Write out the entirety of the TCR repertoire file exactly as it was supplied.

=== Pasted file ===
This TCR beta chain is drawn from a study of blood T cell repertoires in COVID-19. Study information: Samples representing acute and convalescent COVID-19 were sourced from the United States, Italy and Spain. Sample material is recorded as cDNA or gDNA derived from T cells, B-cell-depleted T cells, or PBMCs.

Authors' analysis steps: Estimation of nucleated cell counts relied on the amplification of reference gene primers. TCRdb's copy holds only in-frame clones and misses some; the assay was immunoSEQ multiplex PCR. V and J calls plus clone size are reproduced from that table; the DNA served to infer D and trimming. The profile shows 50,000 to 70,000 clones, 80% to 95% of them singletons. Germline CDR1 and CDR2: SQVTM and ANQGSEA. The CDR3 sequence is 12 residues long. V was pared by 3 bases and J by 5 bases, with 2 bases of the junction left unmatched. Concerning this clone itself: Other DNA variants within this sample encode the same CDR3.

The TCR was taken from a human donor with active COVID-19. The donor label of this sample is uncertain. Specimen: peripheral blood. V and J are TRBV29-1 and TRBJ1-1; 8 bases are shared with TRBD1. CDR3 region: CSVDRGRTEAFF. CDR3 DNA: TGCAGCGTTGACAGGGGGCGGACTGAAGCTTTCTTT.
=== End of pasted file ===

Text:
This TCR beta chain is drawn from a study of blood T cell repertoires in COVID-19. Study information: Samples representing acute and convalescent COVID-19 were sourced from the United States, Italy and Spain. Sample material is recorded as cDNA or gDNA derived from T cells, B-cell-depleted T cells, or PBMCs.

Authors' analysis steps: Estimation of nucleated cell counts relied on the amplification of reference gene primers. TCRdb's copy holds only in-frame clones and misses some; the assay was immunoSEQ multiplex PCR. V and J calls plus clone size are reproduced from that table; the DNA served to infer D and trimming. The profile shows 50,000 to 70,000 clones, 80% to 95% of them singletons. Germline CDR1 and CDR2: SQVTM and ANQGSEA. The CDR3 sequence is 12 residues long. V was pared by 3 bases and J by 5 bases, with 2 bases of the junction left unmatched. Concerning this clone itself: Other DNA variants within this sample encode the same CDR3.

The TCR was taken from a human donor with active COVID-19. The donor label of this sample is uncertain. Specimen: peripheral blood. V and J are TRBV29-1 and TRBJ1-1; 8 bases are shared with TRBD1. CDR3 region: CSVDRGRTEAFF. CDR3 DNA: TGCAGCGTTGACAGGGGGCGGACTGAAGCTTTCTTT.